What is regenerative medicine? And what can it be used to treat? Read this simple, but helpful overview on the basics of regenerative therapy.
Certain animals have the ability to regrow body parts. Lizards can regrow their tails, spiders can regrow their legs, and sharks famously replace thousands of teeth over their lifetimes.
What if we could do that in humans? While we can’t replace parts of our bodies on our own, through the power of regenerative medicine, we’re halfway there.
If you want to know the basics of regenerative medicine and how it’s used in the medical field, read on.
What Is Regenerative Medicine?
Regenerative medicine is a method of replacing tissues or organs that have been damaged by disease or trauma rather than just treating the symptoms. It relies on a combination of stem cell therapy, artificial organ replacement, and other methods that we will detail below.
Our body naturally tries to heal itself, and regenerative medicine seeks to help the body do that in an accelerated manner.
Types of Regenerative Medicine
Regenerative medicine takes several forms, and any single one or a combination of multiple can be vital to someone’s health.
Every human body contains millions of stem cells, which specialize for functions such as the heart, lungs, and liver.
Stem cells are plentiful when you’re young, but as you age stem cells begin to diminish rapidly in certain tissues and organs. This results in a lowered ability for your body to repair itself.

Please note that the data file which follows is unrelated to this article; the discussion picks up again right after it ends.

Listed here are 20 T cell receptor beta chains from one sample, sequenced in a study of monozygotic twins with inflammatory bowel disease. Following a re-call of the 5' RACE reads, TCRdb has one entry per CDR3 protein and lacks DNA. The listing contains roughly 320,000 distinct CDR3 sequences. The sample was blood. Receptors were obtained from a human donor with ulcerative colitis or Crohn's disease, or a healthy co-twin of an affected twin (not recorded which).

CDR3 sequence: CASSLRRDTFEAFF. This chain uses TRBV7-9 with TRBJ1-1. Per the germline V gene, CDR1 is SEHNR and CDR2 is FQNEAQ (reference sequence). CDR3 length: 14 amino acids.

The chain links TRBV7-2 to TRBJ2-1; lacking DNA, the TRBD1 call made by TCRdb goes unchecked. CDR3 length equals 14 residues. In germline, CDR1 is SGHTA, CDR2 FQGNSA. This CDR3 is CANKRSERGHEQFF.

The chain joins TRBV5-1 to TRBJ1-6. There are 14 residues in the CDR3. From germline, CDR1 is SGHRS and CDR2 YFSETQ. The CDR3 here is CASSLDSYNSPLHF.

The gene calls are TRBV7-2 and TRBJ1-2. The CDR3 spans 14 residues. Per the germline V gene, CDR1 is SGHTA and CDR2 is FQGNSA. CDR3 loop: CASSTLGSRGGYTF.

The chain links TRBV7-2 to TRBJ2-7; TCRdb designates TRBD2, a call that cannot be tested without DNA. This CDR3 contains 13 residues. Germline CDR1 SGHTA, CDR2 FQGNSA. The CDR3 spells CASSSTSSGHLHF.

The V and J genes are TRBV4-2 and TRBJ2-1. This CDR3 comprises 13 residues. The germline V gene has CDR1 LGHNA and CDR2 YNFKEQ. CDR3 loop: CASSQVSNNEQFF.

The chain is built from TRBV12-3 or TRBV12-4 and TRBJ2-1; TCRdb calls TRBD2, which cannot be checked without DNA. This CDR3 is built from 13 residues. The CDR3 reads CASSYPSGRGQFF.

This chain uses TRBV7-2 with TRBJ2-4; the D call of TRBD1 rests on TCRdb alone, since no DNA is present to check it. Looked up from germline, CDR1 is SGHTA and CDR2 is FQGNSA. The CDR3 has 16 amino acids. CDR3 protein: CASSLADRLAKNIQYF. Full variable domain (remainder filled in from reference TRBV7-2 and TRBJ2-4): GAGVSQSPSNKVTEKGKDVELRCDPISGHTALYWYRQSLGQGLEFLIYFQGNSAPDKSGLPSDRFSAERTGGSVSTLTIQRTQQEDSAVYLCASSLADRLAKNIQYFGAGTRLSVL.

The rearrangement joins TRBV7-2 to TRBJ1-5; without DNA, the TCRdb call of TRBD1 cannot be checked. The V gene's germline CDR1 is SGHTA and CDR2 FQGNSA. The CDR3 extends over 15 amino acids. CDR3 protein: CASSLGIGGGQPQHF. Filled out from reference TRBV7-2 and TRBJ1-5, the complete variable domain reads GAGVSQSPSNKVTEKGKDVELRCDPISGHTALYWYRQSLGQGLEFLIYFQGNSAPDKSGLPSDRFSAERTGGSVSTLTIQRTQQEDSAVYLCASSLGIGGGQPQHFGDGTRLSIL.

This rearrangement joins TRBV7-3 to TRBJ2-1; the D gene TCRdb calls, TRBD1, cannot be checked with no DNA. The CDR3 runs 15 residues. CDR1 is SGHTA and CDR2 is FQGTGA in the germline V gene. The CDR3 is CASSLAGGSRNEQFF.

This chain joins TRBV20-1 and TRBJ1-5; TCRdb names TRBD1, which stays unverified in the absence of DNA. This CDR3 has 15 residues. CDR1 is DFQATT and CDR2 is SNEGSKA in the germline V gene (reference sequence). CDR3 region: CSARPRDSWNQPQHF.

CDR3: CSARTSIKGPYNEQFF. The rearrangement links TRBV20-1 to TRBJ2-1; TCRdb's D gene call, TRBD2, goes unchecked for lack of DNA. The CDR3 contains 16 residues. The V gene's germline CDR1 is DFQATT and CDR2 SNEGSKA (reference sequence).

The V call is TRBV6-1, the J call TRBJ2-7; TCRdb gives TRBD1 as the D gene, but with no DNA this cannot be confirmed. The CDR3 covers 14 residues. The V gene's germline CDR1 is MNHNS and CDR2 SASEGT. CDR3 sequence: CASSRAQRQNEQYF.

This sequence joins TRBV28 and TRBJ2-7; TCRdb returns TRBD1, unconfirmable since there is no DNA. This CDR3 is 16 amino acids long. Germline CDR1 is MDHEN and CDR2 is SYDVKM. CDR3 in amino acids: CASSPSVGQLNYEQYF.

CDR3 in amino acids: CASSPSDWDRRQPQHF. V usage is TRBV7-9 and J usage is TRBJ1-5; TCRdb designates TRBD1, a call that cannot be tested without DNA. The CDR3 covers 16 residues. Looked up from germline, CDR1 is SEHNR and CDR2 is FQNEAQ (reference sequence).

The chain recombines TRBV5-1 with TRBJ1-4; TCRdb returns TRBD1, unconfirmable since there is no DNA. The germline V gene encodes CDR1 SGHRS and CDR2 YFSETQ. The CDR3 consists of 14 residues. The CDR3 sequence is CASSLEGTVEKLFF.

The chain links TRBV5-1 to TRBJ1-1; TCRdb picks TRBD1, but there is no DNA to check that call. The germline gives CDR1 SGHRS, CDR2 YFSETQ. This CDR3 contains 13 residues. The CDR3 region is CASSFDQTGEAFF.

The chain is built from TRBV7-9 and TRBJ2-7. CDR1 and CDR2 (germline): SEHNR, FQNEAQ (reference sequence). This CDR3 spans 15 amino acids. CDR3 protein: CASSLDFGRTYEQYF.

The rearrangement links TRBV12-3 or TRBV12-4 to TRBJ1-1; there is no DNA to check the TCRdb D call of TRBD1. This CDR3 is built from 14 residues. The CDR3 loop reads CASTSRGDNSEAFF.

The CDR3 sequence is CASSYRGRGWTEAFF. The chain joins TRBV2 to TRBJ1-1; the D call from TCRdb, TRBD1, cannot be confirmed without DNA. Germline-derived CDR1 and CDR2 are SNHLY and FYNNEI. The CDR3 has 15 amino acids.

However, regenerative therapy from places such as Active Integrated Medical Center harvests stem cells and then injects them where the tissue is diseased or damaged. This revitalizes your stem cell population and allows the body to heal itself more effectively.
Stem cells can be harvested from adults using blood, fat, bone marrow. More commonly, stem cells are harvested from the placenta or umbilical cord, since the newborn stem cells are undamaged and plentiful.
Organ Regeneration and Artificial Organs
Organ transplants are common in America, but it can take years of waiting to finally get the organ you need. There are currently over 100,000 people waiting for organs, quite a few of whom will die waiting for those organs.
Because of this, scientists and researchers are developing alternatives to organ transplants. Right now the most common alternative is artificial medical devices such as ventricular assist devices (VADs), which act as an alternative to a heart transplant.
Another alternative in development is xenotransplantation, which transplanting an animal’s organs into a human. Most research right now centers around genetically engineering pigs, which have organs similar in size and shape to humans.
Now that you have the most basic information on regenerative medicine, you might be itching to learn more. Whether you want more health advice or are simply curious about a variety of topics, you’re at the right place.
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